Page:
Stress concentration due to severe cross sectional change. Look at
historic handlebar design for methods of reducing the cross-sectional
change by adding darts to the gooseneck. Looking down on a gooseneck,
you see something like this:
I am the OP of the discussion Rick refers to. Unfortunately I know little
about Mechanical Engineering, and have not been able to find any useful
information on the web to clarify your post. Would it be possible for you to
explain what you are saying in a more layman-compatible format, as I am
really quite interested to understand what you mean.
Specifically, I am not sure what you mean by "severe cross-sectional
change", "darts", "gooseneck", nor what your ASCII diagram represents.
Thanks in advance,
I believe the cross section is constant through the broken area. The
bars are broken at the stem opening (about 1/2 inch from center), yet
the bar's OD is constant for about 2 inches from center.
Yes, these bars show such a "smooth" tapered OD in the region away
from the break, near the blue colored handlebar tape. See the first
Not mentioned is that the handle bar has a nominal OD of 26mm, and the
stem a nominal ID of 25.8mm. I wonder if such a small mismatch could
cause local plastic deformation, maybe at the pinch closure, and
initiate a crack?
Many 26.0mm handlebars are installed in even smaller 25.4mm stems,
though this hardly means they won't also fail someday...
Most such failures I have looked at were fatigue, often from scratches
caused during assembly, combined with poor design and high stresses in
service. I have also seen SCC and corrosion related failures although these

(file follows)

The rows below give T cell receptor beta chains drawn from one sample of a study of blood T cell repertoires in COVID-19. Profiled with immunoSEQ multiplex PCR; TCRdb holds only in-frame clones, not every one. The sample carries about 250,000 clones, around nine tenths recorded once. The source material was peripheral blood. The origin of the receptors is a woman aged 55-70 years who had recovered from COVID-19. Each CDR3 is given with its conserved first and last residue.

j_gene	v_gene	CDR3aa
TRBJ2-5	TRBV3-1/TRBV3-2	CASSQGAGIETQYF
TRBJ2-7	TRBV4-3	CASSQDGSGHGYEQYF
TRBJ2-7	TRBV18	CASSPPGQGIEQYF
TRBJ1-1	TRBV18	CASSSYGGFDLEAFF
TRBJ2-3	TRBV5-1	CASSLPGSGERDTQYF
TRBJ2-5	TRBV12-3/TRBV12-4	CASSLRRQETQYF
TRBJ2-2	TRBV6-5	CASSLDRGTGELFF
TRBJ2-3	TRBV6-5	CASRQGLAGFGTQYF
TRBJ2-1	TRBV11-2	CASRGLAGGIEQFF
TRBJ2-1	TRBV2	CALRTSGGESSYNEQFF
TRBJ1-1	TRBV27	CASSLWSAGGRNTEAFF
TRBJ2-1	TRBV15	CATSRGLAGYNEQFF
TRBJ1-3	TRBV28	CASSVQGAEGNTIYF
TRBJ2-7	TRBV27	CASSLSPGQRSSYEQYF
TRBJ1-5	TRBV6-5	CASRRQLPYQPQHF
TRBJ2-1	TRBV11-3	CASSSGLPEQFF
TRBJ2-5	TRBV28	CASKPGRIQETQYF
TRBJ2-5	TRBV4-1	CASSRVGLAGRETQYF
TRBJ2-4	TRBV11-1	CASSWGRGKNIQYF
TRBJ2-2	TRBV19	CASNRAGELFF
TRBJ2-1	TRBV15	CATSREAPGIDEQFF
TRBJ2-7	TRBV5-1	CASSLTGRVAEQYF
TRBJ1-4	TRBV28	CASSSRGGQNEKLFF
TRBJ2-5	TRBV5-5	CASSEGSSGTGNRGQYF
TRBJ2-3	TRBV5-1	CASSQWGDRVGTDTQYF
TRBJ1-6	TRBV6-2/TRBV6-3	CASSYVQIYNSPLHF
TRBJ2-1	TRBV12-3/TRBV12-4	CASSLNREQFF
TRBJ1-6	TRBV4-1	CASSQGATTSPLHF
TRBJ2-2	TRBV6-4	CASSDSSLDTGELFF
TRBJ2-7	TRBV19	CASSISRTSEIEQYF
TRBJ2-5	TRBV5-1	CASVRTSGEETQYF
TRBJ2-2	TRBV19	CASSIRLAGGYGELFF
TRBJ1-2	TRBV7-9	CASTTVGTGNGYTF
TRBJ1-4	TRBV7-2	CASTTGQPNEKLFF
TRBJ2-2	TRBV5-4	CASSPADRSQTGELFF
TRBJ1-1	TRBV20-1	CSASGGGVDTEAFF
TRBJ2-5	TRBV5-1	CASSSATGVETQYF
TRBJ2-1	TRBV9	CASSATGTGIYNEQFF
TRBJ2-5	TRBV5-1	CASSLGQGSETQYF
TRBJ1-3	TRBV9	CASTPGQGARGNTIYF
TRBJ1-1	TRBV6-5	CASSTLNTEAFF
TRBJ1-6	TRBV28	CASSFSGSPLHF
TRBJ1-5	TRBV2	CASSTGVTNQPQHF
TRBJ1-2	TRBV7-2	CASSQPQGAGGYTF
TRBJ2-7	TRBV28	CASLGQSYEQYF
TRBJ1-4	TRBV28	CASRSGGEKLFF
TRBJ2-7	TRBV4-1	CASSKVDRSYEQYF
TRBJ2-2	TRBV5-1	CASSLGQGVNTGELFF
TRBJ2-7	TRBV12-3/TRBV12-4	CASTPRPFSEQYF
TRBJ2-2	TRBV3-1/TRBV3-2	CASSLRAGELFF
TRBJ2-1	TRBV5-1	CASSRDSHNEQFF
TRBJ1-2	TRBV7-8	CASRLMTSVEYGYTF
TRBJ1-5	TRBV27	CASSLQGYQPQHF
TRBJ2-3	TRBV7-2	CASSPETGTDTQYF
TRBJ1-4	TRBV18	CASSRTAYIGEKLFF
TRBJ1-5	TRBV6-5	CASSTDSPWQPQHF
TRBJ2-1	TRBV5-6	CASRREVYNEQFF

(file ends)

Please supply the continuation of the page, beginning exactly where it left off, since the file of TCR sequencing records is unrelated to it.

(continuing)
have been more common on seat posts.
A picture face on to both sides of the fracture would help.
Looks like it's failed in High Cycle Fatigue where you'd expect it to in
a bending mode.
Can I ask five questions?
a) Have you ever crashed it on that side?
b) Are the roads you ride on very bumpy?
c) Do you ride with a high saddle and tend to put a lot of weight on the
d) What's the typical ambient temperature when you go out riding?
e) We can't see from the pictures, but is the tube inside the clamp
distorted or show any evidence of being over-tightened?
I'm sure I could think of some more if I tried.
Probably not enough to cause damage that would initiate a fatigue
Yeah, that one would be a bit subjective.
So you're not Colonel Blimp and you haven't caused the bars to yield!
Rules another one out
How deep was the scratch? I would have thought that minor scratches
wouldn't be enough to initiate a failure. Could you define it as a
'score' rather than a scratch?
Could still do with some more photo's of the fracture face.
It's difficult to say as I only had a momentary look at it. It was
wide and deep enough to catch my fingernail in it, so it was
definitely more than a minute superficial surface stratch.
I can't work out what would have caused that though -- surely there's
not much movement there, and certainly not any rotational movement
(the clamping mechanism has a series of ridges which lock with ridges
on the handlebars, eg.
also elliminates the possibility of a mechanic twisting the bars in a
relatively tight clamp).
I'm afraid that will not be possible as the bars are now in the
posession (or garbage bin, as the case may be) of Modolo. They had to
send them off in order for me to get a warranty replacement, and I
never got them back. I even had the bike back the very next day, but
I've not actually had a chance to ride it yet because of the
spontaneous snow-storm! I hope to go out for the club ride tomorrow
morning though, weather conditions permitting.
Dani / asqui
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